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NCJ Number: NCJ 240879     Find in a Library
Title: Decision to Search: Is Race or Ethnicity Important?
Journal: Journal of Contemporary Criminal Justice  Volume:28  Issue:2  Dated:May 2012  Pages:146 to 165
Author(s): Seth W. Fallik ; Kenneth J. Novak
Date Published: 05/2012
Page Count: 20
Document: HTML 
Type: Research (Applied/Empirical)
Language: English
Country: United States of America
Annotation: This article examines police decisionmaking during vehicle stops.
Abstract: This manuscript examines police officer decisionmaking during automobile stops to determine whether Black and Hispanic drivers are searched at parity with nonminorities, with particular focus on officers’ legal authority to search and controlling for other explanatory factors. Using data collected by a large Midwestern police department, the authors observed Blacks were overrepresented among searches overall and among searches involving greater officer discretion to search. However, neither race nor ethnic effects were observed after introducing other explanatory variables into multivariate models, suggesting factors other than minority status provide greater understanding of officers’ decisionmaking. Results indicate minorities are differentially involved in searches because police engage minorities under characteristics consistent with searches. This suggests that it is the social context of the stop, rather than the race or ethnicity of the driver, that primarily influences searches. Abstract published by arrangement with Sage Journals.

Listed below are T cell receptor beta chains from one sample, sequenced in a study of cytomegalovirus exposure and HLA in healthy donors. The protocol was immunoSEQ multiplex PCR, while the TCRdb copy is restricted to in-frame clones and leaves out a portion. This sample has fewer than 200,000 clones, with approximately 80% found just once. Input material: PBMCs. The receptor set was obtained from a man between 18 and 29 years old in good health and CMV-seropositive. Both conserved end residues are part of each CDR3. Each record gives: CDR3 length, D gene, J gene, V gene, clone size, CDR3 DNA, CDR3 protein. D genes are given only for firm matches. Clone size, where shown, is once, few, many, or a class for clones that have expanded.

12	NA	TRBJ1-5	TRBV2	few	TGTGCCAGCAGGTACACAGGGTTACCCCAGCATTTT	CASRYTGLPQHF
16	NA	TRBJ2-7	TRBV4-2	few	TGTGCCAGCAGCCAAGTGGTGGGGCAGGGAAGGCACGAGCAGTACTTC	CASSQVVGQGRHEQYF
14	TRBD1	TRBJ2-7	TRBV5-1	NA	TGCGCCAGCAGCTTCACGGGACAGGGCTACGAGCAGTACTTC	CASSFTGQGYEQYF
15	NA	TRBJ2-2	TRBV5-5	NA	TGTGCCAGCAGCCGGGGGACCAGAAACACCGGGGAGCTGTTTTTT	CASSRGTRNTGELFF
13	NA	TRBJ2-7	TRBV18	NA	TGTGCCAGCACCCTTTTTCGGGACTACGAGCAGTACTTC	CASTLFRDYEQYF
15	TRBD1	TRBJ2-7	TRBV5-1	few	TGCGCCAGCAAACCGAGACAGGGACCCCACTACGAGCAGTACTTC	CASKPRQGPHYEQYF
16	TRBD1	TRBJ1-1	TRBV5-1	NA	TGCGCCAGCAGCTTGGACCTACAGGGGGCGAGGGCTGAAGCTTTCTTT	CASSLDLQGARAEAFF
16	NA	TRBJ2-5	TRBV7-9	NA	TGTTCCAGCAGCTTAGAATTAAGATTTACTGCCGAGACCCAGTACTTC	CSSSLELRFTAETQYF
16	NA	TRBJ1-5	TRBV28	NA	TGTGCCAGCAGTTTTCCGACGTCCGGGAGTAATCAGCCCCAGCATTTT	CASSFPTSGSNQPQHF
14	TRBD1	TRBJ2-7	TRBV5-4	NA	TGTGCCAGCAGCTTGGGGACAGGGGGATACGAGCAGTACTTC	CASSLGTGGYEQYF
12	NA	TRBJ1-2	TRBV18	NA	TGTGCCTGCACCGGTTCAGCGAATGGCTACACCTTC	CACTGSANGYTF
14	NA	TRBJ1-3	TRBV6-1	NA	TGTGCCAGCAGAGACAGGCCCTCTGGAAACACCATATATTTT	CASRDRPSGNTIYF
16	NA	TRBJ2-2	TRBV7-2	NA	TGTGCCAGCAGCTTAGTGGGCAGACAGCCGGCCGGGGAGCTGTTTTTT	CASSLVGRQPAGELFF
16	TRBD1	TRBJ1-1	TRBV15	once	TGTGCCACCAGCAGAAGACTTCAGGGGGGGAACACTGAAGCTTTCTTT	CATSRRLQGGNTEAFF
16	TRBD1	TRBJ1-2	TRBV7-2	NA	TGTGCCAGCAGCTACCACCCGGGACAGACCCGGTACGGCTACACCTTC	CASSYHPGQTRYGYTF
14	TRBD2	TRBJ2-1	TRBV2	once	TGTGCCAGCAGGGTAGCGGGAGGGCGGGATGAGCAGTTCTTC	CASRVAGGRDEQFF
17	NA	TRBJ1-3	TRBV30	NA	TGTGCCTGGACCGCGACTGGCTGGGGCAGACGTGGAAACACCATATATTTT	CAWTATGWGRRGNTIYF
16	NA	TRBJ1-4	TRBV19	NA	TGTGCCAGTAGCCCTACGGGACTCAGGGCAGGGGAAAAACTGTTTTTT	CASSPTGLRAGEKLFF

Main Term(s): Profiling
Index Term(s): Police decisionmaking ; Vehicle searches ; Vehicle stops
   
  To cite this abstract, use the following link:
https://www.ncjrs.gov/App/Publications/abstract.aspx?ID=262960

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